illustration with textApril 30, 2019 — According to the National Skills Coalition, middle-skills jobs, which require education beyond high school but not a four-year degree, make up the largest part of America’s and New York’s labor market. Key industries in New York are unable to find enough sufficiently trained workers to fill these jobs. Demand for middle skills jobs is expected to remain strong through 2024, with 45 percent of job openings falling in this category.

The Westchester-Putnam Workforce Development Board will host a high-level learning and panel discussion on Monday, May 20, to address the shortage of middle and soft skills training and illuminate options for mapping sector specific career paths through stackable credentials as a viable choice for high school students. School board presidents, superintendents, guidance counselors, employers, higher education professionals, and others who work with students are encouraged to attend.

The event is free and will be held at White Plains High School / Library Media Space, 550 North Street, White Plains, NY 10605. Breakfast and registration will take place at 8:30am and the program will run from 9 to 10:30 a.m. Online registration is requested.

The May 20 panel will be moderated by Thom Kleiner, Executive Director, Westchester-Putnam Workforce Development Board, with panelists:

  • Dr. Michael Baston, President, Rockland Community College;
  • Dr. Joseph Ricca, Superintendent of Schools, White Plains Public Schools;
  • Dr. LaTasha Hamlett-Carver, Career Center Program Specialist;
  • Teresita B. Wisell, Vice President, Workforce Development and Community Engagement, Westchester Community College;
  • Carolyn Chieco, High School Guidance Counselor and Consultant,
  • Daniel Bonnet, Deputy Executive Director, Center for College & Careers at the Guidance Center of Westchester, and
  • Orane Barrett, Chief Executive, Kool Nerd Club.

“We are seeking to clarify the various options that exist for finding and pursuing a career while at the same time gathering information from those who work with students and parents. With the high cost of a four-year college degree looming large for many families, we want to shed light on the alternatives and encourage students to consider careers they have a passion for and can gain credentials and experience in, without the expense of a traditional four-year college degree,” stated Thom Kleiner.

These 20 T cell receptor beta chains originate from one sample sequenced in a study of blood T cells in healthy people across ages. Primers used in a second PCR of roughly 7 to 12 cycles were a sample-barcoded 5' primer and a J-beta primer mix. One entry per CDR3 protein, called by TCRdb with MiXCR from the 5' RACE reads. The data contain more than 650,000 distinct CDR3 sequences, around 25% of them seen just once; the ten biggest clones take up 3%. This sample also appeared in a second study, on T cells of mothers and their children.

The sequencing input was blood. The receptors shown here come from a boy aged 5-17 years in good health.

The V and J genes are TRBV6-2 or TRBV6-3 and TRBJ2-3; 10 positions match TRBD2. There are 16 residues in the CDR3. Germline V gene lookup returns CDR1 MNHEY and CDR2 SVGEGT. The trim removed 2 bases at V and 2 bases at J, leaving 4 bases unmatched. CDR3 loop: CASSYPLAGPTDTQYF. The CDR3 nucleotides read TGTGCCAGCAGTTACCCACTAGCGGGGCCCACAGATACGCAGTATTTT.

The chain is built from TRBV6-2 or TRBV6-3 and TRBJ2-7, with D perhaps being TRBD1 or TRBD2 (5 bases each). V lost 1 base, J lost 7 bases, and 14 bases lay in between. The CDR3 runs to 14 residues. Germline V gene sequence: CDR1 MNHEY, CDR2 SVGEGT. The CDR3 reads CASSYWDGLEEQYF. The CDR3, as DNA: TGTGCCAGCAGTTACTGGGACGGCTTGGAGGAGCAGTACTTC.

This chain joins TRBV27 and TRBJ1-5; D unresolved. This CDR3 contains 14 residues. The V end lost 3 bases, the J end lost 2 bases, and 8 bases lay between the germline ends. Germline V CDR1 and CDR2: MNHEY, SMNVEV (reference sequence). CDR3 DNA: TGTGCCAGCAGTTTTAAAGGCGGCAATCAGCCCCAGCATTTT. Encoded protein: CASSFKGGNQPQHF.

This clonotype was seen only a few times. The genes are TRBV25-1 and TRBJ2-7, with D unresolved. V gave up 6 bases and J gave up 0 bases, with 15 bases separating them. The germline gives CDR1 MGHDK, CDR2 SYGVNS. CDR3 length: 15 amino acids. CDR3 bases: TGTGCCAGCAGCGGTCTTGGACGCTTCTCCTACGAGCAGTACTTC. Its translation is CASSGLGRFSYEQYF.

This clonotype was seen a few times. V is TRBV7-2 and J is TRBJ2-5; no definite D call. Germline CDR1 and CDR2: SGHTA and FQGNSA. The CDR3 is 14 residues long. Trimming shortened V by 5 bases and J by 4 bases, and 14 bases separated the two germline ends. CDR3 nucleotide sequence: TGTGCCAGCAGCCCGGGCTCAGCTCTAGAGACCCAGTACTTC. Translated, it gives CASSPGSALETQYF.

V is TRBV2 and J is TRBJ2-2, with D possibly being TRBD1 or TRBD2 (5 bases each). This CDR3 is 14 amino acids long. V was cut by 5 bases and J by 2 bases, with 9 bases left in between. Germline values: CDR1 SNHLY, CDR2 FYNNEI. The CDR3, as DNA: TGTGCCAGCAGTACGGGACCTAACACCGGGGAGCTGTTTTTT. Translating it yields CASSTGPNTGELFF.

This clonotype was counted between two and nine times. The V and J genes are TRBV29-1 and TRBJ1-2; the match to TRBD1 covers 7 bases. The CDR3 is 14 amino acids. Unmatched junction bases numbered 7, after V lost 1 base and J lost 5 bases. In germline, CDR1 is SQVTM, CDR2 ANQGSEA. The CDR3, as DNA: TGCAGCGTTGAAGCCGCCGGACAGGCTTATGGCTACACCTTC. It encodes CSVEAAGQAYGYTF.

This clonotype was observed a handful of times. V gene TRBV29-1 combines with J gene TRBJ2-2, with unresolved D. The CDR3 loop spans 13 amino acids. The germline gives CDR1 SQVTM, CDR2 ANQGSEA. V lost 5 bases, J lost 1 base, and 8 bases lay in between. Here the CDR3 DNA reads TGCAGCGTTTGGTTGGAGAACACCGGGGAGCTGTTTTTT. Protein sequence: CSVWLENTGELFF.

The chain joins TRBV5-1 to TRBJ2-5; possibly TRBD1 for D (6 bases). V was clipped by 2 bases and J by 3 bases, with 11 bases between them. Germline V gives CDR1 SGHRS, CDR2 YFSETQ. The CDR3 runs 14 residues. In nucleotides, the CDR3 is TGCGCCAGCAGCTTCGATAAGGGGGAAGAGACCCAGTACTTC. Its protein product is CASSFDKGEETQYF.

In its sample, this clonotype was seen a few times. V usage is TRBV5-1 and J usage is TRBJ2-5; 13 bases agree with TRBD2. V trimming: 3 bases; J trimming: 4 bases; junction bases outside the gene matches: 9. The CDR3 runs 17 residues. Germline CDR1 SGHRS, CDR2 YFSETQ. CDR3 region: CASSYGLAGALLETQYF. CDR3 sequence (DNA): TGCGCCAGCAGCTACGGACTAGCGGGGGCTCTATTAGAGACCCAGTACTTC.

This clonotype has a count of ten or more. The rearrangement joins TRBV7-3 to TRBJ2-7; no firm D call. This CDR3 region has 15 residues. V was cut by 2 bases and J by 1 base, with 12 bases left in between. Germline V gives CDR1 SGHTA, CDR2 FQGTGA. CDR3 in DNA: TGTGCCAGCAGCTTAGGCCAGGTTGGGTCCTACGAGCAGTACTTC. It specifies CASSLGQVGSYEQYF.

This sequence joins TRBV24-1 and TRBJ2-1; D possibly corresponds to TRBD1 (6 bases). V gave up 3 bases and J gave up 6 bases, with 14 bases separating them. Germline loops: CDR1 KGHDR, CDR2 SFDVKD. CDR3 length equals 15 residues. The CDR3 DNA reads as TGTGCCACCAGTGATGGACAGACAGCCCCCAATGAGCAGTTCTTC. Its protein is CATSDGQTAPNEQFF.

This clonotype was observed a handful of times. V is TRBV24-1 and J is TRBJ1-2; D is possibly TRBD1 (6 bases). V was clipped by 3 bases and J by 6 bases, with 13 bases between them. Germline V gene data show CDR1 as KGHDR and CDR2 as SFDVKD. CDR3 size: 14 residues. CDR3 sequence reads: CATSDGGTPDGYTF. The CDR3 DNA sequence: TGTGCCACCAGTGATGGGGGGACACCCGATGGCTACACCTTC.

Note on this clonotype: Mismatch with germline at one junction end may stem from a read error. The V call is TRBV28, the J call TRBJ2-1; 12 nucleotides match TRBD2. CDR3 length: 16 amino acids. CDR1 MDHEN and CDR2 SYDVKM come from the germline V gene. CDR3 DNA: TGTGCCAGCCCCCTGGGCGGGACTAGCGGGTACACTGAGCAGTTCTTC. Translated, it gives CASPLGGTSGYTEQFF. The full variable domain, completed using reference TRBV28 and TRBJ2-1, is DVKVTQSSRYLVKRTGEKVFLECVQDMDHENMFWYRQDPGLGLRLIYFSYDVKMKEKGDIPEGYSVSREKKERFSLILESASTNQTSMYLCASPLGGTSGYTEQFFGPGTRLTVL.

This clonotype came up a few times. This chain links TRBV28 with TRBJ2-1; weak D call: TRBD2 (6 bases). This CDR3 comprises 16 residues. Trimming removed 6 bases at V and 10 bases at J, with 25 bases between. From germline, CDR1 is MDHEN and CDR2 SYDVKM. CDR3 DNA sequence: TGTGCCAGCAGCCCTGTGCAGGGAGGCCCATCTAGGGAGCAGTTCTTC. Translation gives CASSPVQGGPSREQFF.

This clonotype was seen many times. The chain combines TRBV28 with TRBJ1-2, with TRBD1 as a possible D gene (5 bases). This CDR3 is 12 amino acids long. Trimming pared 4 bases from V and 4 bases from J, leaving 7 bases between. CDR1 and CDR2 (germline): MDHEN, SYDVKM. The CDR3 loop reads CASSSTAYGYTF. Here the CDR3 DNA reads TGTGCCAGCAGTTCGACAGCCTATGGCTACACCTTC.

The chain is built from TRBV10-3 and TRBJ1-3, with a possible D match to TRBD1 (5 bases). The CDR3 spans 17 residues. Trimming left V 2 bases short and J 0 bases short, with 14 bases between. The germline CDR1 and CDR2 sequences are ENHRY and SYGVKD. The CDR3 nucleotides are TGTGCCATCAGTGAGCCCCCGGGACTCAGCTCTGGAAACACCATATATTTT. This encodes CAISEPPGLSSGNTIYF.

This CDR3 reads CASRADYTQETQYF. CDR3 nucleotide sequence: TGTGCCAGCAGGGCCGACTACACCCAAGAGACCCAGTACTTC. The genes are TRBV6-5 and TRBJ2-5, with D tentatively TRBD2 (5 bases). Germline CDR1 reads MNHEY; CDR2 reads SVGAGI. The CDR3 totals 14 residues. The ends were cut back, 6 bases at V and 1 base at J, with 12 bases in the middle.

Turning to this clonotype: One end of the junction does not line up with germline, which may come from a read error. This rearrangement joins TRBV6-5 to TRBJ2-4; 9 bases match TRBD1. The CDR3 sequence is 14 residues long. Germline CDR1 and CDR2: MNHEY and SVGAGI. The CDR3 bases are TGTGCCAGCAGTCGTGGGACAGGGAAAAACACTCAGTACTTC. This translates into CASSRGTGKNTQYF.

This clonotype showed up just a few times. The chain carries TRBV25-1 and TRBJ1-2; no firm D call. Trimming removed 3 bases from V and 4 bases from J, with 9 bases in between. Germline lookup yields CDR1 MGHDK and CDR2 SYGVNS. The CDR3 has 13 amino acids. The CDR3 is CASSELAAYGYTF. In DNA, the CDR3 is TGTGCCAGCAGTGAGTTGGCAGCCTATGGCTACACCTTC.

“At Rockland Community College we are totally committed to providing middle skills programs and stacked credentials through career pathways so that those interested in a career that doesn’t require a four-year degree, can get the training they need and get into the workplace sooner,” stated Dr. Baston. “We want to shift the mindset to one that embraces viable choices and options dependent upon the interests of the individual. No one should feel as though choosing a path that doesn’t require a four-year degree is somehow less significant. Our goal is to show that it is a better choice for many not simply based on cost, but also based on a swifter entrance into the workforce,” added Baston.

The upcoming panel is an extension of the conversation that was started at the Talent Shortage Symposium in October of last year, hosted by the Mount Vernon Career Center, where economic development and education professionals and employers gathered to discuss the talent shortage and skills gap issues and the need to get career pathway information to youth earlier to help them plan for their education and ultimately fulfill the needs of employers around the region.

“Lack of soft skills is the biggest complaints we hear from HR departments and it's across the board for all types of jobs and education levels. Even candidates that have the desired technical skills don’t make it past the interview because they lack personal skills like how to smile, greet people, communicate, and present themselves. It’s an issue that needs to be solved,” added Orane Barrett, Kool Nerd Club.

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Risa B. Hoag
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